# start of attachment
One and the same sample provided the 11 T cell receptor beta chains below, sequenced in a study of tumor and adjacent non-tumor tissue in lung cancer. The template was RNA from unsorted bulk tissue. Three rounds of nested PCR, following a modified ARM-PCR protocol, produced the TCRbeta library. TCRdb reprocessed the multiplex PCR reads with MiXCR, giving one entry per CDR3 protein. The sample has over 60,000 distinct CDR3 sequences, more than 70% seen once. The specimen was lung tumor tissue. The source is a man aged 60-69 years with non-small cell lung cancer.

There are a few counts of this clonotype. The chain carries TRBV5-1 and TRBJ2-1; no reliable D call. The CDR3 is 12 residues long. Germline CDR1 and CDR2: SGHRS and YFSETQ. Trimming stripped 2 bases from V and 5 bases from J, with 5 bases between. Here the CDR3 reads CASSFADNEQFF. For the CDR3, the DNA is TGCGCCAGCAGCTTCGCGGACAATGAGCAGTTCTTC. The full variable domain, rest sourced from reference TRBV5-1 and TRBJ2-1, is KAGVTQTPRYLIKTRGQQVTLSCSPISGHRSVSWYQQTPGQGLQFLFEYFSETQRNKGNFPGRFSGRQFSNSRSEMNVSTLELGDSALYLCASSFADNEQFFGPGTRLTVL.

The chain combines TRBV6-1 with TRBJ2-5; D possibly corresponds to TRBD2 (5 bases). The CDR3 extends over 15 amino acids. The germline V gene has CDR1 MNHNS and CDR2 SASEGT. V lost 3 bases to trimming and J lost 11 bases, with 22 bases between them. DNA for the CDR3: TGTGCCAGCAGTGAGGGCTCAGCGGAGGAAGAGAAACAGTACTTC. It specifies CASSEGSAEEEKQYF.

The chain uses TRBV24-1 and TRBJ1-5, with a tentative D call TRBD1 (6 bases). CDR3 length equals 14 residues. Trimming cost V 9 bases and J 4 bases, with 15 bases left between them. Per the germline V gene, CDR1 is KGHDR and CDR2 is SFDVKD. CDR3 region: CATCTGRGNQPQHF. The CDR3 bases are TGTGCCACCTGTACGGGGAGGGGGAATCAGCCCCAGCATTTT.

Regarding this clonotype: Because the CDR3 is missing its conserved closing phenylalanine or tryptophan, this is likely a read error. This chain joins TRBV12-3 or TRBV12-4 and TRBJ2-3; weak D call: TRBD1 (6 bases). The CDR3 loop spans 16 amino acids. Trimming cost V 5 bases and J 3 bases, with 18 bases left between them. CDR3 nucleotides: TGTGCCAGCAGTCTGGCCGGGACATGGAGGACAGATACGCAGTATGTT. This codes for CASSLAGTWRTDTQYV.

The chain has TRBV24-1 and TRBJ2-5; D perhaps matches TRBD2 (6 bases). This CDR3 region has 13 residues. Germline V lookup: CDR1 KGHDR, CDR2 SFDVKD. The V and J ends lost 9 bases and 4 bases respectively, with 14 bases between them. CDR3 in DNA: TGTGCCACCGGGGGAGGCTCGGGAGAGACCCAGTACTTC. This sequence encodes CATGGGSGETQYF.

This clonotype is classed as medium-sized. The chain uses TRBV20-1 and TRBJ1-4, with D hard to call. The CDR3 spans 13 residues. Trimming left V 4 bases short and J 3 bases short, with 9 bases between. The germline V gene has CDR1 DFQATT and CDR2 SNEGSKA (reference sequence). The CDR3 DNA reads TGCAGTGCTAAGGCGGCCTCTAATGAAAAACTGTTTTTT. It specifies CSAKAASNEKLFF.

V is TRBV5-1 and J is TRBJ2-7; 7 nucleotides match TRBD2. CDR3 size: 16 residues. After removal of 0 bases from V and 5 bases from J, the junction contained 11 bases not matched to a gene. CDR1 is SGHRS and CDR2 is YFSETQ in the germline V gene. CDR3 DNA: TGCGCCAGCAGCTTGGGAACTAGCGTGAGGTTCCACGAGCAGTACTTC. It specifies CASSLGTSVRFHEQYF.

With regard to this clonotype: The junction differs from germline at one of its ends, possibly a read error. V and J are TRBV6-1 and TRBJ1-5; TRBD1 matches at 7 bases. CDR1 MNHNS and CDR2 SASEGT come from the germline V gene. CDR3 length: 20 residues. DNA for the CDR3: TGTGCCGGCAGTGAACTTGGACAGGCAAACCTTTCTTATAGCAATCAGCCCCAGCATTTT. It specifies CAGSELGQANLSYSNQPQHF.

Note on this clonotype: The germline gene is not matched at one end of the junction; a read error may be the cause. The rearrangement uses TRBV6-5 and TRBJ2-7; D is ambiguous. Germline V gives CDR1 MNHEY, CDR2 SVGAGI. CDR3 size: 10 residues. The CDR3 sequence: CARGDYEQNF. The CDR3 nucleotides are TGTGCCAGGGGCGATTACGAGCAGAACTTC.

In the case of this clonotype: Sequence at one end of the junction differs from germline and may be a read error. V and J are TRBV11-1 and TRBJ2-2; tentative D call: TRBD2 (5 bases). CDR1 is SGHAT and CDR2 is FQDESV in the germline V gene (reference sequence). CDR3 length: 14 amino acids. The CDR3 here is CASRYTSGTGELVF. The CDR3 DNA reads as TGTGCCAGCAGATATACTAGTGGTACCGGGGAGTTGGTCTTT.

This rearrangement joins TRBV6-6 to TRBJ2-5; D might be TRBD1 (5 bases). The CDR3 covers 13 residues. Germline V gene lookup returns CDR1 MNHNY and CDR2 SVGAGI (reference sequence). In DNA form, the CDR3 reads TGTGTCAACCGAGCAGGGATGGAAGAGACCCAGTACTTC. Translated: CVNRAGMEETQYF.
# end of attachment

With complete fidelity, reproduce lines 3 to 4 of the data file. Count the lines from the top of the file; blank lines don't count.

The chain combines TRBV6-1 with TRBJ2-5; D possibly corresponds to TRBD2 (5 bases). The CDR3 extends over 15 amino acids. The germline V gene has CDR1 MNHNS and CDR2 SASEGT. V lost 3 bases to trimming and J lost 11 bases, with 22 bases between them. DNA for the CDR3: TGTGCCAGCAGTGAGGGCTCAGCGGAGGAAGAGAAACAGTACTTC. It specifies CASSEGSAEEEKQYF.

The chain uses TRBV24-1 and TRBJ1-5, with a tentative D call TRBD1 (6 bases). CDR3 length equals 14 residues. Trimming cost V 9 bases and J 4 bases, with 15 bases left between them. Per the germline V gene, CDR1 is KGHDR and CDR2 is SFDVKD. CDR3 region: CATCTGRGNQPQHF. The CDR3 bases are TGTGCCACCTGTACGGGGAGGGGGAATCAGCCCCAGCATTTT.